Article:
I’ll admit it. During my time in the Florida Legislature I was generally supportive of school vouchers. I bought into the argument that vouchers were similar in effect to the GI bill and the Florida Resident Access Grants, better known as FRAG.
The GI bill, a highly successful and popular program, helps military veterans pay for college courses. Under the FRAG program, the state pays for a portion of tuition at Florida’s private colleges, deferring the higher costs of expanding our colleges and universities to keep up with demand.
Both of these programs, however, deal with higher education. Advocating for elementary, middle and high school vouchers carries a different challenge, namely to avoid conflicting with the Florida Constitution.
At first, school vouchers were used for a very limited and specific purpose. When the McKay scholarships were first proposed to assist students with disabilities, it was believed it would save the public schools money while providing a better tailored educational experience for the students — a win/win.
The next expansion of vouchers came in the form of helping low-income families to have the “opportunity” to choose a private school to put them on parity with higher-income families who could afford that choice.
So far so good, but then I started to have doubts. Why couldn’t that school choice be offered through our public schools? With magnet schools, charter schools and career academies growing and expanding, weren’t there plenty of options for our low-income students?
Limited education dollars should be used first and foremost in our public school classrooms. School buildings should be properly maintained. Teachers’ pay should be commensurate with their education, experience and dedication. Every student should have appropriate instructional materials. Tutoring, reading coaches and additional remedial help should be available for struggling students.
When those needs are properly and adequately funded, then dollars could go for extended choice and opportunities. To rob public schools of needed resources to enrich private schools is tantamount to a cynical, self-fulfilling prophecy that ensures public school failure.
The Florida House and Senate are split over the expansion of vouchers. Although the Senate feels that accountability should be required prior to expansion, the House has rejected that position.
Instead, the House bill makes numerous changes to the use of school vouchers that would increase the number and the amount of the vouchers, and would expand the pool of low-income families who qualify.
The nonprofit Step Up for Students administers the majority of vouchers and receives millions in administrative fees. With a lot to gain from the House bill, Step Up has made several unfortunate and notable missteps.
During the bill’s committee hearing, Step Up claimed it had a waiting list of tens of thousands of students above and beyond the roughly 60,000 students it now serves. When pressed to produce the list, it had to admit there was no such list.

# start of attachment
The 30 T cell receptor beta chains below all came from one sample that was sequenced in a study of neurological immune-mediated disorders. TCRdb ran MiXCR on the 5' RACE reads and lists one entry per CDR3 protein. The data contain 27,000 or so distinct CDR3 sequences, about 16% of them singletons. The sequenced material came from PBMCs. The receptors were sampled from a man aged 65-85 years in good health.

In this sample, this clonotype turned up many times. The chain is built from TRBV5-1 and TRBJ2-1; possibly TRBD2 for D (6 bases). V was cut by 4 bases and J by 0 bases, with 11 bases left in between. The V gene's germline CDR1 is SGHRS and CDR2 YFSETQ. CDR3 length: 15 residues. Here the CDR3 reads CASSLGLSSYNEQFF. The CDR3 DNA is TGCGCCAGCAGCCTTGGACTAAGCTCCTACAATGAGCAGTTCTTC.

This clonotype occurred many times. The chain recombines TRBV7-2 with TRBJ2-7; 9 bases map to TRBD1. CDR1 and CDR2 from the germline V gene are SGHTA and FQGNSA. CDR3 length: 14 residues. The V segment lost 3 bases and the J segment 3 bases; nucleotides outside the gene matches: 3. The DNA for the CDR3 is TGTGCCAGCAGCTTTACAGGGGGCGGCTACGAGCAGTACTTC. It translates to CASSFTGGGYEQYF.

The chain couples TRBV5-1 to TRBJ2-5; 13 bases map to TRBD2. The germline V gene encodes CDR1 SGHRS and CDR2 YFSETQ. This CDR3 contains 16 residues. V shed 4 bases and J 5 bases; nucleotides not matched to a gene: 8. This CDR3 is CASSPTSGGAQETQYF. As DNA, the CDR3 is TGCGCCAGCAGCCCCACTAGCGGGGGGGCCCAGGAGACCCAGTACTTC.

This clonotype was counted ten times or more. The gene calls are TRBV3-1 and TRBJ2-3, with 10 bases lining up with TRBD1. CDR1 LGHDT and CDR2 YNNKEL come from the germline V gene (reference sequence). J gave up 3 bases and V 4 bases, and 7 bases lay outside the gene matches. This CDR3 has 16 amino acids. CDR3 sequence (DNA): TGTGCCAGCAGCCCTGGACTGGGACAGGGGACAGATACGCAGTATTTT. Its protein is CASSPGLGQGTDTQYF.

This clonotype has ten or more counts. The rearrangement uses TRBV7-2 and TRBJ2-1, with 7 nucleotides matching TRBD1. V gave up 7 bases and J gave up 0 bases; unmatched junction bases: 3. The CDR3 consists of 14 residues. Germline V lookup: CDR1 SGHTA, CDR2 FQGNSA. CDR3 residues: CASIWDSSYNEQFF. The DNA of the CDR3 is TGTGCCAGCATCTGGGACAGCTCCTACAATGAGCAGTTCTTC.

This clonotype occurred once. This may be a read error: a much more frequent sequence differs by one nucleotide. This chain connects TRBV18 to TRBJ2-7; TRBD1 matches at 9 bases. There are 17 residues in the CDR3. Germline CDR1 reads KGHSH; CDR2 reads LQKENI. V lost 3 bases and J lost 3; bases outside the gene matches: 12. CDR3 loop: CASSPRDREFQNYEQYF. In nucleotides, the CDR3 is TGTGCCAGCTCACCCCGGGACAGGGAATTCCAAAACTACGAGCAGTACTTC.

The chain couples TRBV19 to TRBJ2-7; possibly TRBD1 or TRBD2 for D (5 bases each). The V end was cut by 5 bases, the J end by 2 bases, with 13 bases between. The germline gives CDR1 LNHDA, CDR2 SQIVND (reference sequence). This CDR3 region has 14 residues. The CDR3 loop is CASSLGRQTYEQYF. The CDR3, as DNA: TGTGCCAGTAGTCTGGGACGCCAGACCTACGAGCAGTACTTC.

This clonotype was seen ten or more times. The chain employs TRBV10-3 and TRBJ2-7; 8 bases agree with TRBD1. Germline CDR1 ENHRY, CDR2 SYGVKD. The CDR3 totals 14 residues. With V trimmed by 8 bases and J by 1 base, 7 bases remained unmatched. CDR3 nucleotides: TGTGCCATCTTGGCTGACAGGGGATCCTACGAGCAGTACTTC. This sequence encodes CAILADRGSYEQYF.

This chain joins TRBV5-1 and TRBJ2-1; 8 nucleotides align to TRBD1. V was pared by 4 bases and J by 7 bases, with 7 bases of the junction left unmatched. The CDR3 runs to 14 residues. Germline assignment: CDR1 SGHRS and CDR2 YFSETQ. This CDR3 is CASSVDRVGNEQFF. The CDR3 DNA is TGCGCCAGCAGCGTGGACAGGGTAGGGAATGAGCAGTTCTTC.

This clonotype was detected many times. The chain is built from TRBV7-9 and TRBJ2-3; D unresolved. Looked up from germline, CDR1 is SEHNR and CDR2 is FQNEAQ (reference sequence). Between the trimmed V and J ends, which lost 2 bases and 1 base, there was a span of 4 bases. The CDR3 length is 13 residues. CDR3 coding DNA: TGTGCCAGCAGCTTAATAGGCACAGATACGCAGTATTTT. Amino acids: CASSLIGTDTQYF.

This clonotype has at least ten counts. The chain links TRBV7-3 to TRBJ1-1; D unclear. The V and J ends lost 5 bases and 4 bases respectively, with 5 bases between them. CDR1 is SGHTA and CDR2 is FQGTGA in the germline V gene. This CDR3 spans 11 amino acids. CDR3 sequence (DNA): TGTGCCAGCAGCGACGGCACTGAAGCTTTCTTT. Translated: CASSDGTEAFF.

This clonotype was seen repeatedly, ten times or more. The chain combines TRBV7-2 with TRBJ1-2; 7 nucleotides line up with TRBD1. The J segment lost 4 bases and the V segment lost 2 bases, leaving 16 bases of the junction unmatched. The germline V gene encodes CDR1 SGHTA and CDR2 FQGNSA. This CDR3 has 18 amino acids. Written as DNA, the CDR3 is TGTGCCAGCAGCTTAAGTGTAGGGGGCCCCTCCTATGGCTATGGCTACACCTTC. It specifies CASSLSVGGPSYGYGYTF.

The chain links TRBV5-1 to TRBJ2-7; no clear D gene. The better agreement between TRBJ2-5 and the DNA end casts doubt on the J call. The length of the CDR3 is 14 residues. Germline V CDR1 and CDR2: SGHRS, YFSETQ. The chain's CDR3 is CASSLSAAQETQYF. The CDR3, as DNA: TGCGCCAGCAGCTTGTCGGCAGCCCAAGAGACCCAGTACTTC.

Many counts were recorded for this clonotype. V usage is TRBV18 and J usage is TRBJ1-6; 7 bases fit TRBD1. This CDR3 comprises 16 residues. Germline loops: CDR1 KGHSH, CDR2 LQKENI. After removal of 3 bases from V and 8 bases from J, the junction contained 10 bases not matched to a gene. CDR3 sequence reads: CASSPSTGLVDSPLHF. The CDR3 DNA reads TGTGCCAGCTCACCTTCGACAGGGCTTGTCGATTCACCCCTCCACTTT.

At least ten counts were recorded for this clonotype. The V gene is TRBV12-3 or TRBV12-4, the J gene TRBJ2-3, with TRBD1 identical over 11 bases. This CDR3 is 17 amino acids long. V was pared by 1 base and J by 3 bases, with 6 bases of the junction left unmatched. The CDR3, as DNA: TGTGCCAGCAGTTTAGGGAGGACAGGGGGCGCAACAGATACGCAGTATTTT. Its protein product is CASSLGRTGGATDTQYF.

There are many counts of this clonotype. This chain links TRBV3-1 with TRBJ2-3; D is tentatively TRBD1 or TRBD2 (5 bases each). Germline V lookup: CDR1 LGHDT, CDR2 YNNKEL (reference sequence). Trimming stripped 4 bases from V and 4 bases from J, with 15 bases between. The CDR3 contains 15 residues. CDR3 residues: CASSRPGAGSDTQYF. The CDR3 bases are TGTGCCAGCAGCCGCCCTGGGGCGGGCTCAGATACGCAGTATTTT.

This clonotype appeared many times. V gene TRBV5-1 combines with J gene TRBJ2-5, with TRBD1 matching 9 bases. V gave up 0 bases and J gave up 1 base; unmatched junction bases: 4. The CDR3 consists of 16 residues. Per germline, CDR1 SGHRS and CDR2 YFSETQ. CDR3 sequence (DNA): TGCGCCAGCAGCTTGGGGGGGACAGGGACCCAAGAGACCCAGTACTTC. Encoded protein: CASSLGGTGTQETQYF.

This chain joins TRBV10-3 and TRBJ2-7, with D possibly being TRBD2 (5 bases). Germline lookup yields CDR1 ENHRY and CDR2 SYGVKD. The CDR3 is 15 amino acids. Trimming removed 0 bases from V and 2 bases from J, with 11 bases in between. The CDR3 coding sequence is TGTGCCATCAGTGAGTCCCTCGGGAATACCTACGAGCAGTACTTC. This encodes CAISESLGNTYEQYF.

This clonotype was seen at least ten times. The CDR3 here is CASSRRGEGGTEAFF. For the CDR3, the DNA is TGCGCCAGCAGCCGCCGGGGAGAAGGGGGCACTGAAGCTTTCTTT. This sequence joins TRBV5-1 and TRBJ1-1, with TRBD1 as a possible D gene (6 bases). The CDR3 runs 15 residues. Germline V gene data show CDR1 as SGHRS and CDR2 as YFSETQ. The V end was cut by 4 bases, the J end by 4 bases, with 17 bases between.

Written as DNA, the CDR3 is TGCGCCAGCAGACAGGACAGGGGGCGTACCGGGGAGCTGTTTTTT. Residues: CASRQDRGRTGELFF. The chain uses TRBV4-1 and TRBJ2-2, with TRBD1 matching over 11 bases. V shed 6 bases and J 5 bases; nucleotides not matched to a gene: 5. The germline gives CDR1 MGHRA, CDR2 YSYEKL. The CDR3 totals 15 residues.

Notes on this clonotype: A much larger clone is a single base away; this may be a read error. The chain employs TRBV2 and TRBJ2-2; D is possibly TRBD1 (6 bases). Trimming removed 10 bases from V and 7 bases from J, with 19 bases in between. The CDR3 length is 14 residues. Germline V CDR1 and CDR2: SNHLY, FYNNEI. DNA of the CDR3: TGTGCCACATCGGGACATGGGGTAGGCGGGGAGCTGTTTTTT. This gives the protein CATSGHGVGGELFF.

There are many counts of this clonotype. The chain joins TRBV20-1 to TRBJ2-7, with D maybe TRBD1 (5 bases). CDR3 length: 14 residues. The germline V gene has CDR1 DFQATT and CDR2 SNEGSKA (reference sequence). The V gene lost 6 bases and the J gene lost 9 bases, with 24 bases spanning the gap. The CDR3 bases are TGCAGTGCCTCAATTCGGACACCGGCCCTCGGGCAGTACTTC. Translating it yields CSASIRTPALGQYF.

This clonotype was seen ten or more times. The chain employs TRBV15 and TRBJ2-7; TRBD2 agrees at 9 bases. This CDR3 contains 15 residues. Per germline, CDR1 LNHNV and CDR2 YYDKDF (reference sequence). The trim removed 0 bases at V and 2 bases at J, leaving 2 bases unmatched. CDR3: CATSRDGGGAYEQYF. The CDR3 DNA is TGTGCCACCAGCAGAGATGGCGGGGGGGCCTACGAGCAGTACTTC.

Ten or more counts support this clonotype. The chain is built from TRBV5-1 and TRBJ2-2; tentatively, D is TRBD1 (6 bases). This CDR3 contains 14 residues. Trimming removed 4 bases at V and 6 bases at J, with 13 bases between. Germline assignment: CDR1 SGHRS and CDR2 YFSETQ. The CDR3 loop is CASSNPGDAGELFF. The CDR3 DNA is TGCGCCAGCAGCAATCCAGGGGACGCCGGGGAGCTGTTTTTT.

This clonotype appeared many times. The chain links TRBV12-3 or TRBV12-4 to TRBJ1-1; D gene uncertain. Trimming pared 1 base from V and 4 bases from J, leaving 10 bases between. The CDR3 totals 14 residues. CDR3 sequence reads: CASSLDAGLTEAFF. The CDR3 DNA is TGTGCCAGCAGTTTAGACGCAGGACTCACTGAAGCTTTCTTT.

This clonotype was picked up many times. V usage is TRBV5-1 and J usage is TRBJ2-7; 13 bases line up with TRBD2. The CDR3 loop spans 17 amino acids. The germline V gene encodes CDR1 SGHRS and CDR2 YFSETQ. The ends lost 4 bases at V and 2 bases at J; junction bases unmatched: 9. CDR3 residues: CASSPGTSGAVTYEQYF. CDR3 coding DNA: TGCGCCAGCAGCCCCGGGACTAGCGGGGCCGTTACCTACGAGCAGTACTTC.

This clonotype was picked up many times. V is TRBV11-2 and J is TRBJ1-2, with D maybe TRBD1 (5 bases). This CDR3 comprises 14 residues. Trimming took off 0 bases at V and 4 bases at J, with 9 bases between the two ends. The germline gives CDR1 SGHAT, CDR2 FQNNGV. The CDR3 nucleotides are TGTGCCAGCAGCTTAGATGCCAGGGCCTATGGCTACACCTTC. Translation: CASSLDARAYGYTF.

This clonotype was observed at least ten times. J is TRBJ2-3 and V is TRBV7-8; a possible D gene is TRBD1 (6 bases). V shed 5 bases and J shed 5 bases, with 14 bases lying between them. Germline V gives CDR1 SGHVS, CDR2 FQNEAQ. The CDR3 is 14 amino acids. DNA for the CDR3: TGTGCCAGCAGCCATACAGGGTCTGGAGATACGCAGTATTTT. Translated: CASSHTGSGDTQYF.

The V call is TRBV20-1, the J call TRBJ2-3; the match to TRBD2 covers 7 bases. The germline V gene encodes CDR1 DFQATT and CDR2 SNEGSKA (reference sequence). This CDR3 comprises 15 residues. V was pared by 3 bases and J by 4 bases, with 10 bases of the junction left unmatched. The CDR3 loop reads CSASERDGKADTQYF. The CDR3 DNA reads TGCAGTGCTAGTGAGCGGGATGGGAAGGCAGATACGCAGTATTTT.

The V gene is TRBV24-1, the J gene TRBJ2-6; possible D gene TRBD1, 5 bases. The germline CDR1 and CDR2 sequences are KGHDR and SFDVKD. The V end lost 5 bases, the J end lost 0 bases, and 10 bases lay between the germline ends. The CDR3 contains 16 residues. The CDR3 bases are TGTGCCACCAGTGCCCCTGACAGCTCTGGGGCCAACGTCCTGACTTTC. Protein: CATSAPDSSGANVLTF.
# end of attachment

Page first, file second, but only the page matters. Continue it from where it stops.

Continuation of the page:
Another embarrassing transgression came to light when a video was uncovered quoting the president of Step Up for Students, Doug Tuthill, in which he explained how they were able to achieve their legislative success. They did it, he said, through a combination of investing large sums of Political Action Committee money into legislative campaigns and by making low-income families the face of vouchers, thus putting Democratic legislators in an awkward position.
The Legislature is constitutionally required to fund a uniform and free public school system. The use of vouchers arguably wades into constitutionally murky waters.
Opponents of voucher expansion make a valid argument. Those students attending private schools are not subjected to high-stakes tests. The schools are not required to hire certified teachers or to comply with the overabundance of mandates hoisted on the public schools. Additionally, monies used for vouchers are taken away from basic public school needs.
And what do we know about the performance of voucher students in private schools? Not much. The data is unclear, and thus far we have not insisted on the same accountability — testing and certification — that we require in our schools. If it’s imperative for public school students to be tested, it should be imperative for any student receiving public school funds.
The Florida Senate should continue to insist on accountability before expanding the use of vouchers. Better yet, the Senate should let the voucher expansion bill die and instead focus on arming our teachers with the resources and flexibility they need to help each and every student achieve their highest level of learning.
Paula Dockery is a syndicated columnist who served in the Florida Legislature for 16 years as a Republican from Lakeland. She can be reached at PBDockery@gmail.com.